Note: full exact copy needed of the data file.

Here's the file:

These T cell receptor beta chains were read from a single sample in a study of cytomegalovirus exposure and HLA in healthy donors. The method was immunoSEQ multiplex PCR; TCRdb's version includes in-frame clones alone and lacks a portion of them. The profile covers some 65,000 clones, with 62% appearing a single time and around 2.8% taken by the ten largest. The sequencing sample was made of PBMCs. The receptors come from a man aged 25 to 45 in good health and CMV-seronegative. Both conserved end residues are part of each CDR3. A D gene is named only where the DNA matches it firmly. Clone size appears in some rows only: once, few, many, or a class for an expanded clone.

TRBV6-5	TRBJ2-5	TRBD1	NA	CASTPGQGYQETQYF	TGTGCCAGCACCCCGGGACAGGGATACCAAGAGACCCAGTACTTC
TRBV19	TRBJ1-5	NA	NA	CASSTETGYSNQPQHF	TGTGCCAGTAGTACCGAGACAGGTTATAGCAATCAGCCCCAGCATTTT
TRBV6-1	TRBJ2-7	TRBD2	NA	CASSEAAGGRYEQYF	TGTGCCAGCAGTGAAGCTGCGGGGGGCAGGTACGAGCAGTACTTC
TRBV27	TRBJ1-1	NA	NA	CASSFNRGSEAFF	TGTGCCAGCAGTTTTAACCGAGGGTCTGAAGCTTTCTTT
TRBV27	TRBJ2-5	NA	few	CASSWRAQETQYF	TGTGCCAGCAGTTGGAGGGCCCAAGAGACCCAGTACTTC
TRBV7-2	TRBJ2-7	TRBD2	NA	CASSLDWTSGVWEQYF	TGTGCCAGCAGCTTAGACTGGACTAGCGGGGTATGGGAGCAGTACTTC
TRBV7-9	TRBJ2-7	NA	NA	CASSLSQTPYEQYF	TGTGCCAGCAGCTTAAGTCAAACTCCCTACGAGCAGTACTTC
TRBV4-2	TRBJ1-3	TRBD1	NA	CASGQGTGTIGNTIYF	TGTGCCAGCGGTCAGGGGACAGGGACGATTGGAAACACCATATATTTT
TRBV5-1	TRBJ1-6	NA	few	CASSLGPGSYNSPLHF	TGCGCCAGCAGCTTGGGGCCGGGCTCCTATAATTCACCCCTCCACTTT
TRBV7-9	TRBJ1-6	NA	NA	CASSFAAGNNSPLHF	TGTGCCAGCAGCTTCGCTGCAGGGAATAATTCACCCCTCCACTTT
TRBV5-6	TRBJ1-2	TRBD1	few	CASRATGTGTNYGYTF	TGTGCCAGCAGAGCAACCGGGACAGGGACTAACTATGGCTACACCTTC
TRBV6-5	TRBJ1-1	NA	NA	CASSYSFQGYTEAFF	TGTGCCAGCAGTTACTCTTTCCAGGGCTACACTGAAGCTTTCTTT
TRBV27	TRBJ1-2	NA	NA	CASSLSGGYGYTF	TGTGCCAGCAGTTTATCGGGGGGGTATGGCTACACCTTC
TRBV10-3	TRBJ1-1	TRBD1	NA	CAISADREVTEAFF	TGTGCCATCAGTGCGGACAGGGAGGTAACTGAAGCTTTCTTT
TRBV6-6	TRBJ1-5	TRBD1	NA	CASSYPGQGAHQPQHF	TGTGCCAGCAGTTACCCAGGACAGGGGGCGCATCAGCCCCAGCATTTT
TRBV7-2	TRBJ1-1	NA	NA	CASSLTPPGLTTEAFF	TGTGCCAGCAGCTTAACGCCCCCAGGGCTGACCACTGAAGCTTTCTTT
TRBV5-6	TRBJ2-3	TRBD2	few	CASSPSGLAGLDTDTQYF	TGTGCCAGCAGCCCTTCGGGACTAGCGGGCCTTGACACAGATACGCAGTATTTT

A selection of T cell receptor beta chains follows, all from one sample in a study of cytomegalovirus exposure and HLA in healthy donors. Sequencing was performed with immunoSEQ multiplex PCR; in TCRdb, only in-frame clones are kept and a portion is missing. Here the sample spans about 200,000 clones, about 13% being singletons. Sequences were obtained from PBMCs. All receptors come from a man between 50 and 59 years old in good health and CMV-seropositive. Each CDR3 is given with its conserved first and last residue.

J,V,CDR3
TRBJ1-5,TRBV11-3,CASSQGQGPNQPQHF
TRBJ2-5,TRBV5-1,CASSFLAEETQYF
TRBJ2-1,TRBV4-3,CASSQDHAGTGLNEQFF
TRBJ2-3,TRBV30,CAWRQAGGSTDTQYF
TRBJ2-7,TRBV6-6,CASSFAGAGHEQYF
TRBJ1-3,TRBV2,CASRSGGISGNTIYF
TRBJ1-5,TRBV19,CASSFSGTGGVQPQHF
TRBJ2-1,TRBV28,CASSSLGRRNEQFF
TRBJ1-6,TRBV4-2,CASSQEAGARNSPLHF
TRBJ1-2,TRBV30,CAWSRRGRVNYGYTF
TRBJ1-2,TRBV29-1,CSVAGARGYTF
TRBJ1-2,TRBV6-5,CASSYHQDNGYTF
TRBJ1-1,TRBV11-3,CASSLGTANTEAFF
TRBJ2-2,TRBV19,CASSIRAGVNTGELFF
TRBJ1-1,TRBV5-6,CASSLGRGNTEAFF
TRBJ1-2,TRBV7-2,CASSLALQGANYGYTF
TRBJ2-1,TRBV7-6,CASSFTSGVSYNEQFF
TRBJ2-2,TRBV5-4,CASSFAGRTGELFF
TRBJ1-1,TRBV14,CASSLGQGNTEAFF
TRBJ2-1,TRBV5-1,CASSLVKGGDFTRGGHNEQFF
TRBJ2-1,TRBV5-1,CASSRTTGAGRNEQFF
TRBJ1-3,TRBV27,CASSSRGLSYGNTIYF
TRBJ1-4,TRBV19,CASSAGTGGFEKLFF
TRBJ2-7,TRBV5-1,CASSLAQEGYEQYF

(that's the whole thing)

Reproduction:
These T cell receptor beta chains were read from a single sample in a study of cytomegalovirus exposure and HLA in healthy donors. The method was immunoSEQ multiplex PCR; TCRdb's version includes in-frame clones alone and lacks a portion of them. The profile covers some 65,000 clones, with 62% appearing a single time and around 2.8% taken by the ten largest. The sequencing sample was made of PBMCs. The receptors come from a man aged 25 to 45 in good health and CMV-seronegative. Both conserved end residues are part of each CDR3. A D gene is named only where the DNA matches it firmly. Clone size appears in some rows only: once, few, many, or a class for an expanded clone.

TRBV6-5	TRBJ2-5	TRBD1	NA	CASTPGQGYQETQYF	TGTGCCAGCACCCCGGGACAGGGATACCAAGAGACCCAGTACTTC
TRBV19	TRBJ1-5	NA	NA	CASSTETGYSNQPQHF	TGTGCCAGTAGTACCGAGACAGGTTATAGCAATCAGCCCCAGCATTTT
TRBV6-1	TRBJ2-7	TRBD2	NA	CASSEAAGGRYEQYF	TGTGCCAGCAGTGAAGCTGCGGGGGGCAGGTACGAGCAGTACTTC
TRBV27	TRBJ1-1	NA	NA	CASSFNRGSEAFF	TGTGCCAGCAGTTTTAACCGAGGGTCTGAAGCTTTCTTT
TRBV27	TRBJ2-5	NA	few	CASSWRAQETQYF	TGTGCCAGCAGTTGGAGGGCCCAAGAGACCCAGTACTTC
TRBV7-2	TRBJ2-7	TRBD2	NA	CASSLDWTSGVWEQYF	TGTGCCAGCAGCTTAGACTGGACTAGCGGGGTATGGGAGCAGTACTTC
TRBV7-9	TRBJ2-7	NA	NA	CASSLSQTPYEQYF	TGTGCCAGCAGCTTAAGTCAAACTCCCTACGAGCAGTACTTC
TRBV4-2	TRBJ1-3	TRBD1	NA	CASGQGTGTIGNTIYF	TGTGCCAGCGGTCAGGGGACAGGGACGATTGGAAACACCATATATTTT
TRBV5-1	TRBJ1-6	NA	few	CASSLGPGSYNSPLHF	TGCGCCAGCAGCTTGGGGCCGGGCTCCTATAATTCACCCCTCCACTTT
TRBV7-9	TRBJ1-6	NA	NA	CASSFAAGNNSPLHF	TGTGCCAGCAGCTTCGCTGCAGGGAATAATTCACCCCTCCACTTT
TRBV5-6	TRBJ1-2	TRBD1	few	CASRATGTGTNYGYTF	TGTGCCAGCAGAGCAACCGGGACAGGGACTAACTATGGCTACACCTTC
TRBV6-5	TRBJ1-1	NA	NA	CASSYSFQGYTEAFF	TGTGCCAGCAGTTACTCTTTCCAGGGCTACACTGAAGCTTTCTTT
TRBV27	TRBJ1-2	NA	NA	CASSLSGGYGYTF	TGTGCCAGCAGTTTATCGGGGGGGTATGGCTACACCTTC
TRBV10-3	TRBJ1-1	TRBD1	NA	CAISADREVTEAFF	TGTGCCATCAGTGCGGACAGGGAGGTAACTGAAGCTTTCTTT
TRBV6-6	TRBJ1-5	TRBD1	NA	CASSYPGQGAHQPQHF	TGTGCCAGCAGTTACCCAGGACAGGGGGCGCATCAGCCCCAGCATTTT
TRBV7-2	TRBJ1-1	NA	NA	CASSLTPPGLTTEAFF	TGTGCCAGCAGCTTAACGCCCCCAGGGCTGACCACTGAAGCTTTCTTT
TRBV5-6	TRBJ2-3	TRBD2	few	CASSPSGLAGLDTDTQYF	TGTGCCAGCAGCCCTTCGGGACTAGCGGGCCTTGACACAGATACGCAGTATTTT

A selection of T cell receptor beta chains follows, all from one sample in a study of cytomegalovirus exposure and HLA in healthy donors. Sequencing was performed with immunoSEQ multiplex PCR; in TCRdb, only in-frame clones are kept and a portion is missing. Here the sample spans about 200,000 clones, about 13% being singletons. Sequences were obtained from PBMCs. All receptors come from a man between 50 and 59 years old in good health and CMV-seropositive. Each CDR3 is given with its conserved first and last residue.

J,V,CDR3
TRBJ1-5,TRBV11-3,CASSQGQGPNQPQHF
TRBJ2-5,TRBV5-1,CASSFLAEETQYF
TRBJ2-1,TRBV4-3,CASSQDHAGTGLNEQFF
TRBJ2-3,TRBV30,CAWRQAGGSTDTQYF
TRBJ2-7,TRBV6-6,CASSFAGAGHEQYF
TRBJ1-3,TRBV2,CASRSGGISGNTIYF
TRBJ1-5,TRBV19,CASSFSGTGGVQPQHF
TRBJ2-1,TRBV28,CASSSLGRRNEQFF
TRBJ1-6,TRBV4-2,CASSQEAGARNSPLHF
TRBJ1-2,TRBV30,CAWSRRGRVNYGYTF
TRBJ1-2,TRBV29-1,CSVAGARGYTF
TRBJ1-2,TRBV6-5,CASSYHQDNGYTF
TRBJ1-1,TRBV11-3,CASSLGTANTEAFF
TRBJ2-2,TRBV19,CASSIRAGVNTGELFF
TRBJ1-1,TRBV5-6,CASSLGRGNTEAFF
TRBJ1-2,TRBV7-2,CASSLALQGANYGYTF
TRBJ2-1,TRBV7-6,CASSFTSGVSYNEQFF
TRBJ2-2,TRBV5-4,CASSFAGRTGELFF
TRBJ1-1,TRBV14,CASSLGQGNTEAFF
TRBJ2-1,TRBV5-1,CASSLVKGGDFTRGGHNEQFF
TRBJ2-1,TRBV5-1,CASSRTTGAGRNEQFF
TRBJ1-3,TRBV27,CASSSRGLSYGNTIYF
TRBJ1-4,TRBV19,CASSAGTGGFEKLFF
TRBJ2-7,TRBV5-1,CASSLAQEGYEQYF